Ocean Bills of Lading: Past, Present and Future
by John M. Daley, Esq. (November 2009)
Note: Part V. of this article has been superseded by the U.S. Supreme Court's Decision in Kawasaki Kisen Kaisha Ltd. v. Regal-Beloit Corp., 130 S. Ct. 2433 (2010)
In this article, I shall--
• set forth a very brief overview of how the modern day ocean bill of lading came to be;
• describe the sources of existing law upon which all of us must rely in representing our clients in disputes arising out of ocean bills of lading;
• discuss a few of the major areas of dispute in litigation arising out of ocean bills of lading;
• describe two recent decisions which illustrate the ongoing dispute over the effectiveness of a Himalaya clause in a claim arising out of a loss arising in the course of inland carriage under a multimodal ocean bill of lading; and
• highlight a few provisions of the UNCITRAL’s recently adopted "Rotterdam Rules," which constitute an attempt to "modernize" the legal regime which applies to ocean bills of lading.
II. A Very Brief History of the Modern Ocean Bill of Lading
Although "bills of lading" were in general use by the 16th century, these bills were merely an appendage of the charter party and contract of carriage until the mid- to latter part of the 18th century. See Kozolchyk, Evolution and Present State Of The Ocean Bill of Lading From a Banking Law Perspective, § 3, 3.2, The Sea Waybill and the Straight Bill of Lading, 23 J. Mar. L. & Com. 215 (Apr. 1992).
At that point, however, the ocean bill of lading was finally recognized as document of title and negotiable instrument. The recognition of the bill of lading as a negotiable document enabled sellers to ensure collection of the purchase price from the buyer by sending the original bill lading to a bank in or near the destination for collection of the purchase price. Upon payment of the purchase price, the bank would endorse the original bill of lading and provide it to the buyer, who could then present the bill to the carrier to collect his goods. See BII Finance Co. v. U-States Forwarding Servs. Corp., 95 Cal. App. 4th 111, 118-119, 115 Cal. Rptr. 2d 312, 317 (2d Dist. 2002).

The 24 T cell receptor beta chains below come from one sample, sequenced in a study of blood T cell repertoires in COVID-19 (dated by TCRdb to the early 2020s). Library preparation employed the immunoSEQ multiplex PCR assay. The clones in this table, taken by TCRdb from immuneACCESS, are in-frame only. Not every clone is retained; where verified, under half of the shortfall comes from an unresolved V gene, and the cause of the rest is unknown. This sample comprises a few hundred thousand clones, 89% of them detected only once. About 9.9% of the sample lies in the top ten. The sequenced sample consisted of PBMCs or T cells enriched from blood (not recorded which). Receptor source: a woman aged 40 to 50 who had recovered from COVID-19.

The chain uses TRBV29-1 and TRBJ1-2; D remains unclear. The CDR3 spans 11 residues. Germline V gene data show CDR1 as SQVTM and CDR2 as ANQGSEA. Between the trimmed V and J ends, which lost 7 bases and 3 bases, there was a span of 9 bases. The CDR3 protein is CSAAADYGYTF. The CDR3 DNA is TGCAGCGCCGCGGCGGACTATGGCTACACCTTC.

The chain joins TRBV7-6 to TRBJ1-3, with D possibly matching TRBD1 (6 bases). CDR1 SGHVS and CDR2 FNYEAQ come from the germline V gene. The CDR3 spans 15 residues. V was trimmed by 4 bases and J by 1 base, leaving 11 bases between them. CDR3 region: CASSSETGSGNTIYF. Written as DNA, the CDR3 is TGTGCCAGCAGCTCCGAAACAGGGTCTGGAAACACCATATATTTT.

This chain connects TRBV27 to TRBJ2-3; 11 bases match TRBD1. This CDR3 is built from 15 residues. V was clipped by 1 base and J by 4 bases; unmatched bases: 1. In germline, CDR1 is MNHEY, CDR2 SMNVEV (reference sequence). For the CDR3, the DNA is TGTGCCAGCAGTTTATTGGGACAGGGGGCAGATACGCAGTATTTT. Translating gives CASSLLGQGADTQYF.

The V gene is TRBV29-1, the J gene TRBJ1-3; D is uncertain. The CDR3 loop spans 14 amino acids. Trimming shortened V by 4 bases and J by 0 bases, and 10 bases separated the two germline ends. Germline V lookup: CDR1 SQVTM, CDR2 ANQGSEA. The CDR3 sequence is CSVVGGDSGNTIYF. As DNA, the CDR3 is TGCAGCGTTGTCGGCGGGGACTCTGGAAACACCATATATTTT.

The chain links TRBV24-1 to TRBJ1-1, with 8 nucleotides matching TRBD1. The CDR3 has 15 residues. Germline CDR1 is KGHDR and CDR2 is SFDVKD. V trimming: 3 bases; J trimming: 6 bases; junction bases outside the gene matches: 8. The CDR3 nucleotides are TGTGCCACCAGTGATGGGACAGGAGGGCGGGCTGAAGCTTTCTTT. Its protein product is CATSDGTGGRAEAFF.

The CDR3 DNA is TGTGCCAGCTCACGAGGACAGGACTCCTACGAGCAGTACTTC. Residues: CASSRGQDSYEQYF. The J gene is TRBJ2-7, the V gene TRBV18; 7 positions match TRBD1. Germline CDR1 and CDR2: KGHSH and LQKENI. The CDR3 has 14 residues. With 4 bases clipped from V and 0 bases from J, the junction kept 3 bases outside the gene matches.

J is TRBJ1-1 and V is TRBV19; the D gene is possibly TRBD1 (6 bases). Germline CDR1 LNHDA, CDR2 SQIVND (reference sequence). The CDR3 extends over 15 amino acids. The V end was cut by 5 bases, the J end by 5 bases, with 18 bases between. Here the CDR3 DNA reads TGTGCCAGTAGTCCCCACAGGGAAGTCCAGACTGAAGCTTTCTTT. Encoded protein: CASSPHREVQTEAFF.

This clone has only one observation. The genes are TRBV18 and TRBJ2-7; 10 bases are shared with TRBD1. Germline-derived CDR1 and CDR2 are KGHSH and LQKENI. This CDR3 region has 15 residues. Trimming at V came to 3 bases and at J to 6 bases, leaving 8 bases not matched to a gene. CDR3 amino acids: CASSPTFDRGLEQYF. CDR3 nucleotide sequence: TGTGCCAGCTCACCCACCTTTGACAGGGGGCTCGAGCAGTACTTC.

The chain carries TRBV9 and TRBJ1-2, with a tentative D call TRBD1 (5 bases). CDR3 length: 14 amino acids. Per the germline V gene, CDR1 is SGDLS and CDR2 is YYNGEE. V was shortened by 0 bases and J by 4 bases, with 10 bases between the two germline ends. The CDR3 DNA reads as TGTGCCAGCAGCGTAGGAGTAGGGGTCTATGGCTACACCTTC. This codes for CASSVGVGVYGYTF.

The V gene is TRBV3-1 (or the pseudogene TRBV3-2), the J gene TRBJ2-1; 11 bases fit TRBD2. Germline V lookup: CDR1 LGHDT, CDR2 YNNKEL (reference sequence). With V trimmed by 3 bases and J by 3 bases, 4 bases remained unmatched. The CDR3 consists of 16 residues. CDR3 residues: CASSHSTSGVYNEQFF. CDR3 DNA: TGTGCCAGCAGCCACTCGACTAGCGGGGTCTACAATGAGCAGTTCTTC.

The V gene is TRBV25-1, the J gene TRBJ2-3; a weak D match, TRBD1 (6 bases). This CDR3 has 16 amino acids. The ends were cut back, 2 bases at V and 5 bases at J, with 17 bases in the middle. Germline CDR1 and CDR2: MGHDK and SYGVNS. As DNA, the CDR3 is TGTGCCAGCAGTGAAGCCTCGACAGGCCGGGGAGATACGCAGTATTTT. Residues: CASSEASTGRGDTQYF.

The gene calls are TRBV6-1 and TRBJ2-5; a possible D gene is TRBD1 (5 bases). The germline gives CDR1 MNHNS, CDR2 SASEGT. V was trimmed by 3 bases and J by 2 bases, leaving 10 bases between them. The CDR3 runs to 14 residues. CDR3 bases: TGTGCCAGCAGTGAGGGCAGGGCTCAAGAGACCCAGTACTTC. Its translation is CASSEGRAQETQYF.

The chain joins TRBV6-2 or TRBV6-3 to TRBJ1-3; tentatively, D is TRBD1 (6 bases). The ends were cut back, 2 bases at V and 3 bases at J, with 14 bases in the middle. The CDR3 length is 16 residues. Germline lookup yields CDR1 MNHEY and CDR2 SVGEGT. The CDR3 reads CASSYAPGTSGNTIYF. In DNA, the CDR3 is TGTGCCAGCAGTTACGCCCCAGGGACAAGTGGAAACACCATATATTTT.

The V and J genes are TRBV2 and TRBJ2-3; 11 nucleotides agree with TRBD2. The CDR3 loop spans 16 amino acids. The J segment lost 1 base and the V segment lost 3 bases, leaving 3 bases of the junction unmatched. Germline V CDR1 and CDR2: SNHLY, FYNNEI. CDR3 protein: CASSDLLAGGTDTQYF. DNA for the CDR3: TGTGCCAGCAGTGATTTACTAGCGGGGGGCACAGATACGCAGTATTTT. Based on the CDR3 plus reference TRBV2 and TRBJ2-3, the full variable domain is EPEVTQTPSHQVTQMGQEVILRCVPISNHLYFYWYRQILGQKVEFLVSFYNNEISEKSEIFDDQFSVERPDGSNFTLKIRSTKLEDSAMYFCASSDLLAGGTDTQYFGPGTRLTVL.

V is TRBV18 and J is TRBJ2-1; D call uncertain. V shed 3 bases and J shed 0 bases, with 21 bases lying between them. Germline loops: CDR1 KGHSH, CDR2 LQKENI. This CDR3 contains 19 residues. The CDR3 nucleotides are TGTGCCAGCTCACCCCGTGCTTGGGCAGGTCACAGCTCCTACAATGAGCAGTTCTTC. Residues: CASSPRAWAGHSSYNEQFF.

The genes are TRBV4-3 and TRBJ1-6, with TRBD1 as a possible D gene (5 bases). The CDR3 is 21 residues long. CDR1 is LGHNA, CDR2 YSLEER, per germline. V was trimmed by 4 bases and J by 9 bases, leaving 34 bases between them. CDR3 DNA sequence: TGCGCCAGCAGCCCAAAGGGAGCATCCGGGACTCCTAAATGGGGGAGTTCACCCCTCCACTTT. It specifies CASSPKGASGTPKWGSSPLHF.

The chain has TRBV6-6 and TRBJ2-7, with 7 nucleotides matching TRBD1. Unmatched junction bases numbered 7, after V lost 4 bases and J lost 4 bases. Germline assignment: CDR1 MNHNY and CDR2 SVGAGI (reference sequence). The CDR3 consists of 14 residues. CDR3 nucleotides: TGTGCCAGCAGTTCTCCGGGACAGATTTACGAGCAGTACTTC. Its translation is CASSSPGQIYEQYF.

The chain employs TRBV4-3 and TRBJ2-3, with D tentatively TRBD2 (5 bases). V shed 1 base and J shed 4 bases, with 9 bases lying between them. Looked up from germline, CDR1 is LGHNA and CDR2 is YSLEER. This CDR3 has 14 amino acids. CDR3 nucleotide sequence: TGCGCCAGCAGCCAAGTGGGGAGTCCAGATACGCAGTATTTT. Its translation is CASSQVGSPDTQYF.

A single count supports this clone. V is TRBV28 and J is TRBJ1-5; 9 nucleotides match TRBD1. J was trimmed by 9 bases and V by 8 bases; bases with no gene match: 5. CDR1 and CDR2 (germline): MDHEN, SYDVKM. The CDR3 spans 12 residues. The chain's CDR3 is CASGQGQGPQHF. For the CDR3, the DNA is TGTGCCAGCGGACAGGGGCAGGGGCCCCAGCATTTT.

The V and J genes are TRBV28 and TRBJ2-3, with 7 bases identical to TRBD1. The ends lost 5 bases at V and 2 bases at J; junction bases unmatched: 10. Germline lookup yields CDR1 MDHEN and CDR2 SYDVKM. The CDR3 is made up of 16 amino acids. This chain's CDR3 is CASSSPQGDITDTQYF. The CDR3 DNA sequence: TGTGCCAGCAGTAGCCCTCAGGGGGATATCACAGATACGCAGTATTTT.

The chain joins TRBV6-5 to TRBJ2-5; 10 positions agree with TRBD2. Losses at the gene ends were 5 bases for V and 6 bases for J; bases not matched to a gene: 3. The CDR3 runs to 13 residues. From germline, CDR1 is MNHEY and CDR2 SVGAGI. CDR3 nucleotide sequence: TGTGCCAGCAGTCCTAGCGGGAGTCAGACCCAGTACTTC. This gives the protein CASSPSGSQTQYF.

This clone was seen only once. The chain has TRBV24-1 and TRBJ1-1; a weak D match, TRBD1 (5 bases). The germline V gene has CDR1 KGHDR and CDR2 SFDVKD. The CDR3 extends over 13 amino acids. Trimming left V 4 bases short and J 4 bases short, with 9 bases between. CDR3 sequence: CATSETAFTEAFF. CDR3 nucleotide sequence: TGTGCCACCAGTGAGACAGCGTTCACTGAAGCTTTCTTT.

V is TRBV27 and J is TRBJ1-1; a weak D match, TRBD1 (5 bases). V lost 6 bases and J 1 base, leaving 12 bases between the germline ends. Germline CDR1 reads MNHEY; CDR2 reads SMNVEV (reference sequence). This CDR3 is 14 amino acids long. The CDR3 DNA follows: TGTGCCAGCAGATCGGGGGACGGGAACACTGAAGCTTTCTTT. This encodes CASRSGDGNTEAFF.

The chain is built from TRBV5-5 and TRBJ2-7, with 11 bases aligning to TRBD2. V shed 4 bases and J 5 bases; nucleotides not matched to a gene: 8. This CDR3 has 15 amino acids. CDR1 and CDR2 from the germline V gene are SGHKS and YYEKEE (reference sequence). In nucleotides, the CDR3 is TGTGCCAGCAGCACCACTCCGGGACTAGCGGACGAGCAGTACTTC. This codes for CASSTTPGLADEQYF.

Until the 1960’s, most ocean bills were issued as "negotiable" bills of lading. By the 1960’s however, the container revolution had began, and an increasing percentage of goods were being transported as "consolidated" shipments which were being handled by freight forwarders and non-vessel owning common carriers. In part for this reason, and probably also because of the increasing use of electronic communications (including facsimiles), the use of the ocean bill of lading as a negotiable document of title began to decrease. By the 1990’s the majority of ocean bills of lading were issued as non-negotiable "straight" bills of lading.
The use of terminology with respect to ocean bills of lading confusing. Depending upon the country, law, treaty, or context, a negotiable ocean bill of lading can be referred to as an "Ocean Bill of Lading," a "Marine Bill of Lading," or an "Order Bill of Lading." Non-negotiable ocean bills of lading are sometimes referred to as a "Sea Waybills," and sometimes as a "straight" ocean bills of lading.
Although the term "document of title" is often used to refer only to a negotiable bill of lading, it can also properly be used to describe a non-negotiable ocean bill of lading for some purposes (e.g., under COGSA, discussed below).
In this article, I shall use the term "ocean bill of lading" to refer to both types of bills of lading.
III. Existing Statutes and Treaties Relevant to the Content, Interpretation and Enforceability of Ocean Bills of Lading in the United States.
Under the common law, common carriers, including ocean carriers, were held liable for all loss of or damage to the goods except those resulting from an Act of God or the public enemy. By the late 19th century, however, ocean carriers were attempting to limit their liability by inserting stipulations in the bills of lading against losses resulting from unseaworthiness, bad stowage, and negligence.